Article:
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Wick Questions.

Lead in wicks has been banned in Australia since 1999. Lead wicks are not able to be imported into this country. All our wicks comply with CPSC CFR 1500.17(a)(13).

Use ACS Wick Scissors. They are super sharp and easy to use, leaving a nice clean cut. Any type of very sharp scissors will also work well. Trim the wick to 0.5-1cm.

Wick size is dependant on the glass diameter. Under each of our candle vessels, we give 'wick suggestions' which will give you a starting point for your test burning. When test burning you can then decide if you need to 'wick up' or 'wick down'. Click here for handy, easy to use Wick Charts.

You can use wick stickums which are a double-sided, spongey sticker that can be used to secure a wick to a container. Make sure you glass is completely clean. If the stickum does not stick, wipe the bottom of the glass with isopropyl alcohol to remove any manufacturing residue. If you are still having issues, we recommend purchasing 19mm stickums which have a bigger surface area of glue.

Attach a small or large wick stickumto the pre-tabbed wick and centre it in the bottom of the container. Straighten the wick and thread it through a wick bar holder, which will hold the wick in place and centered when pouring the wax.

We do not suggest double wicking any vessel that has a diameter less than 10cm. If incorrectly wicked, the candle can become a hazard as too much heat may be generated, causing the glassware to crack or potentially explode.

If your candle measures 10cm and above, you can double wick.

To find the correct wick size, measure the diameter, then divide the diameter in half and select the appropriate wick size that would burn that half diameter. For example, if the vessel is 10cm in diameter, you would use two wicks that have around a 5cm burn diameter.

Make sure the wick is evenly spaced, not too close together and not too close to the glass!

We sold wooden wicks many years ago, however due to their quality and problematic nature we decided to drop them from our product list.

Wooden wicks are hard to light, keep alight and very frustrating to work with. They require much more work than simple cotton braid wicks and 80% of customers could not get them to work. We prefer CDN cotton wicks or our ACS range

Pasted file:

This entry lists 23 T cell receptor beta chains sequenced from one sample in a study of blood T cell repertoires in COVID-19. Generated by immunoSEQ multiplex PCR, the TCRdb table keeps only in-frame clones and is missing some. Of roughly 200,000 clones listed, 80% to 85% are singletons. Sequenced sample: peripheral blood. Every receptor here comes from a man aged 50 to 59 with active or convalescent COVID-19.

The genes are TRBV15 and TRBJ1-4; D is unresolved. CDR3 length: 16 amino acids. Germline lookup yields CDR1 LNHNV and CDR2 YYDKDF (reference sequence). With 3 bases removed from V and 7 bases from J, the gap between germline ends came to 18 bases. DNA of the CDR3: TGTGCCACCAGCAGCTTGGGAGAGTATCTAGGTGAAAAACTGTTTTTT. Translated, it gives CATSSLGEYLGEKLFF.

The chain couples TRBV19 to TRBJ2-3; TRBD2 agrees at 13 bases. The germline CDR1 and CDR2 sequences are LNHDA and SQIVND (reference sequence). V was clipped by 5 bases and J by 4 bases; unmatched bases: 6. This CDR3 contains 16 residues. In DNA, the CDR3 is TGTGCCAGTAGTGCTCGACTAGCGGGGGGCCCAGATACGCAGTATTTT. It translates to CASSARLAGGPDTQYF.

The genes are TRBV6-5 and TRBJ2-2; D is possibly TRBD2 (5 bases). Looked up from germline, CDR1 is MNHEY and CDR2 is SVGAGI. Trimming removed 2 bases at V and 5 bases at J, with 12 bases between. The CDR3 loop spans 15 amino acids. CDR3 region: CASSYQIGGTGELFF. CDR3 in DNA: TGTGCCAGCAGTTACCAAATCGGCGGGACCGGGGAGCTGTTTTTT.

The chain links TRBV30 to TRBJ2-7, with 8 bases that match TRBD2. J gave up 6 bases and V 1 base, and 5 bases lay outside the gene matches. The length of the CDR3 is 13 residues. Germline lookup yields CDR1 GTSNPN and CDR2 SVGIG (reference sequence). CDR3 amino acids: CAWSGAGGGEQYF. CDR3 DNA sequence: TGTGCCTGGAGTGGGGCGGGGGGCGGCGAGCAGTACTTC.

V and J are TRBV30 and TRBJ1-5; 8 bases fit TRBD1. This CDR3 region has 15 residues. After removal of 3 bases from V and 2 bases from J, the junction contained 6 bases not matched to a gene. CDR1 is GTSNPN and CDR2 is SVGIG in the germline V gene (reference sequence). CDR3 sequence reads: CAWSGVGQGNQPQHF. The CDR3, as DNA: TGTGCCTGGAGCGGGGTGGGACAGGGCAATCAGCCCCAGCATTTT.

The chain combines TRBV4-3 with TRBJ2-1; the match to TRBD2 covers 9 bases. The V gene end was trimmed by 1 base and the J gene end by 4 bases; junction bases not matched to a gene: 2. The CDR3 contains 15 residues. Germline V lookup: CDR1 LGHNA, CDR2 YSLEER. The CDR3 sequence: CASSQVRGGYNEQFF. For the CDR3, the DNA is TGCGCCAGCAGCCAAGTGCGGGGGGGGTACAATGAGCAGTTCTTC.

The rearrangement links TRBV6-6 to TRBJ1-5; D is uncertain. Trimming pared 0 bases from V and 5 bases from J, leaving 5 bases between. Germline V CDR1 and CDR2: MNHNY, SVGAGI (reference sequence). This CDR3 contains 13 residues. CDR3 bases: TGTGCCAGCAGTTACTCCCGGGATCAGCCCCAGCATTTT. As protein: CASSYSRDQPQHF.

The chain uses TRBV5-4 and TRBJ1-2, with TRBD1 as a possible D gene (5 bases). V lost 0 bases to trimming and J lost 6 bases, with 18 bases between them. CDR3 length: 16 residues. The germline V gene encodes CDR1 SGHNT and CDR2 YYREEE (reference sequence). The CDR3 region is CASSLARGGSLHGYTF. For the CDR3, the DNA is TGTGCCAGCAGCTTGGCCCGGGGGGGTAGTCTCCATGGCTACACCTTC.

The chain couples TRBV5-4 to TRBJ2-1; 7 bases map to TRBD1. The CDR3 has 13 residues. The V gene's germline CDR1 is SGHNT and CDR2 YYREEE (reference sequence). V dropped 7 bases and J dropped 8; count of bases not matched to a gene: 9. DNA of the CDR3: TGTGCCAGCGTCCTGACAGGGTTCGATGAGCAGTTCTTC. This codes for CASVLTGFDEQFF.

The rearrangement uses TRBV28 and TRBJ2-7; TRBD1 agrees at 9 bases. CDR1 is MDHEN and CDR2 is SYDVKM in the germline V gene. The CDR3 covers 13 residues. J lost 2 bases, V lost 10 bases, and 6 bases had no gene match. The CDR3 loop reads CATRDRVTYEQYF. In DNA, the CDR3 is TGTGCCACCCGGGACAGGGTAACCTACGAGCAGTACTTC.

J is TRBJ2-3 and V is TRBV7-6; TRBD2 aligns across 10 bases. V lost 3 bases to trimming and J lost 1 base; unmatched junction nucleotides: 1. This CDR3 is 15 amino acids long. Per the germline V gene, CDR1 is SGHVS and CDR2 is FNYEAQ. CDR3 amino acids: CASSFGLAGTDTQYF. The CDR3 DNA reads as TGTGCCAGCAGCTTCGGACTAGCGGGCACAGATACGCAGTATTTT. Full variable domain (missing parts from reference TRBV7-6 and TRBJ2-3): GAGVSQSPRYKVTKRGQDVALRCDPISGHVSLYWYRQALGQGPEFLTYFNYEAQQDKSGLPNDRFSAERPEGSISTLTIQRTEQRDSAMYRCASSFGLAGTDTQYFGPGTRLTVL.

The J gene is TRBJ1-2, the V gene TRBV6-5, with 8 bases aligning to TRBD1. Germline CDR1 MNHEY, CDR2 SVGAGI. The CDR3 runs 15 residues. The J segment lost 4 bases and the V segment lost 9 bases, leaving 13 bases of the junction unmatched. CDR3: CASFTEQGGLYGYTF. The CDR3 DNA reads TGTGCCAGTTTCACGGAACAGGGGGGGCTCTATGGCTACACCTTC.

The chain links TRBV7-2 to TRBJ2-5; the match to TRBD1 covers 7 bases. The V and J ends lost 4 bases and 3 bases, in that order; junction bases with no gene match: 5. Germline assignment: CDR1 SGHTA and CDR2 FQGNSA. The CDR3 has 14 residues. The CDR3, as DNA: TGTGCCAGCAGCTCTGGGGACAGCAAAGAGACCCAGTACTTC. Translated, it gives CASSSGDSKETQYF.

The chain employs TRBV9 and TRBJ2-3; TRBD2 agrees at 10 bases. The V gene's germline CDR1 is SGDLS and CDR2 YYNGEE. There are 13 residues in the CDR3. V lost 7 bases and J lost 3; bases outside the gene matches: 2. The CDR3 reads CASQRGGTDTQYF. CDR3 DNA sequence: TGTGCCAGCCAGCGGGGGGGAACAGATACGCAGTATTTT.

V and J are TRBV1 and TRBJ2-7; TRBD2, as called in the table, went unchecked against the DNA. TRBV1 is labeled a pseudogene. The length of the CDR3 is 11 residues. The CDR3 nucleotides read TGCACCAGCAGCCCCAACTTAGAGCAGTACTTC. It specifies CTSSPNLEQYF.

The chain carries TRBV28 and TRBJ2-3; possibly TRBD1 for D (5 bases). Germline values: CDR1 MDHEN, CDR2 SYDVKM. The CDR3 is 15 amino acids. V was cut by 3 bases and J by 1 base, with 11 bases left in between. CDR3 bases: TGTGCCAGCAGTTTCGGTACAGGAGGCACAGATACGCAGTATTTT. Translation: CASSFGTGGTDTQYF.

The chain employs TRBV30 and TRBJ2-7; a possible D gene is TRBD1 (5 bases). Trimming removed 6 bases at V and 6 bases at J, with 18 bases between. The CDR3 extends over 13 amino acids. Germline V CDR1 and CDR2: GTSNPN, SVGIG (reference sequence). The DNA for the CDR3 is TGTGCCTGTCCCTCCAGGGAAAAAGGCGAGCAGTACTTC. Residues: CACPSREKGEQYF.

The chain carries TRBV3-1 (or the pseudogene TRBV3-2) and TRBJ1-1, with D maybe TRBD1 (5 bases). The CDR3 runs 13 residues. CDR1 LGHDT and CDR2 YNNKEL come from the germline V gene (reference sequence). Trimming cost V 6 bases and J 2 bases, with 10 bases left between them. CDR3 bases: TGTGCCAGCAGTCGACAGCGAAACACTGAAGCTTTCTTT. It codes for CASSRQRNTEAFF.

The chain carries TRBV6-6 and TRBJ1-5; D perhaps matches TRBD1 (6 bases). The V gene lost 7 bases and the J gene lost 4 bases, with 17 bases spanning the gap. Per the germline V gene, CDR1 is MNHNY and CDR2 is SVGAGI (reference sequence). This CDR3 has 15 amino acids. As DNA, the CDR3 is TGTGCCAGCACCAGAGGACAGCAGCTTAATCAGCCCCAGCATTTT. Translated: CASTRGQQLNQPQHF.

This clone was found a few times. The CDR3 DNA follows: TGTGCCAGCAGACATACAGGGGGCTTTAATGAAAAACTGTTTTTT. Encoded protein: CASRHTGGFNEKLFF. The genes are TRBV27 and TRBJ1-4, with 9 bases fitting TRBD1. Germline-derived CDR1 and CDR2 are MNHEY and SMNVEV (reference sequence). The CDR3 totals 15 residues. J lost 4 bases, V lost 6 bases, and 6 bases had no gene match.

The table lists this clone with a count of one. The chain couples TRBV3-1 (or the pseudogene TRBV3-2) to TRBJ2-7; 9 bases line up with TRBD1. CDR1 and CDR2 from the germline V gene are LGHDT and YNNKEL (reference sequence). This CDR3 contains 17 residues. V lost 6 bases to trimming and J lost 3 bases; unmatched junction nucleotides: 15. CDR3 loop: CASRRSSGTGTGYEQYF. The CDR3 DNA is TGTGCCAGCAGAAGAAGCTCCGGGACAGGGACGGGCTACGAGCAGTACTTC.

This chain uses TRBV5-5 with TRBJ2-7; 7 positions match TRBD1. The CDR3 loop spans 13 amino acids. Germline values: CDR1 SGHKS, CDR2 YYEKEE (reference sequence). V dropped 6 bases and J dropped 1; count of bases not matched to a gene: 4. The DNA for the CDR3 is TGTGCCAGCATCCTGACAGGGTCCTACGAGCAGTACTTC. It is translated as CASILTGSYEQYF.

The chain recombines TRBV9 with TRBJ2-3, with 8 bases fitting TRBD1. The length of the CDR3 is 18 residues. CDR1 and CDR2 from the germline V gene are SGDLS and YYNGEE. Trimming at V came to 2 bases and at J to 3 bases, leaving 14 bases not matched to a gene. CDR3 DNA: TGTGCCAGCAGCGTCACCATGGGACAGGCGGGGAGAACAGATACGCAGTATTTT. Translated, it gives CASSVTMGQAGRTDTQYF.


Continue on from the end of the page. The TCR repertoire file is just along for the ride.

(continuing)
We suggest wicking up around 2 -3 wick sizes (from the soy wax recommendations).

As beeswax is such a hard wax, you will need a stronger flame to get an accurate and clean burn.

No – all our wicks are pre-cut, pre-coated, and tabbed.

The special soy coating applied allows for more rigidity in the wick and better, cleaner burning.

We have tea light wicks (3cm) as well as the ACS, CDN and HTP range of 15cm candle wicks, 31cm candle wicks and 17.5cm candle wicks.

Our wicks are made of high quality materials however the cotton used is not organic.

In a nut shell, the CDN range have a paper core and are brownish in colour. The ACS are pure cotton and are pure white in colour. BOth are equally as good as each other and we use a combination of both in our own candle making. Please click this linkfor more information in our blog.

There are several answers to this question. You need to determine firstly why you are not getting a full melt pool.

Is your wick too small? This can be established after a couple of hours of burning. If your candle burns down the middle and does not eventually reach the edge of the glass after at least 5 hours burn, then you will have to wick up.

Did your candle 'fall in a hole'? A very technical term but happens often, especially in winter. An air pocket can be hidden just underneath the wick due to the candle cooling too quick. When the top layer of wax is burned away, the melted wax suddenly drops into this 'hole' causing the wick to quickly burn down. It will then will struggle to produce a big, bright flame and will eventually 'drown'

Did you use mica? Mica is not a suitable colourant for your candles. It will clog the wick and prevent it from burning correctly. Click here to watch this in action

  • A 'mushroom' is the candle term given to the little ugly carbon ball that forms on the end of your wick whilst burning. It occurs mainly when the wick cannot burn enough of the wax it is drawing up, fast enough. A small amount of mushrooming is acceptable, but if you have very large, ugly carbon balls, then you need to investigate further.

    You can minimise mushrooming from occurring in several ways:
  • Drop back the amount fragrance and/or dye
  • Trim the wick before each burn
  • Change your wick size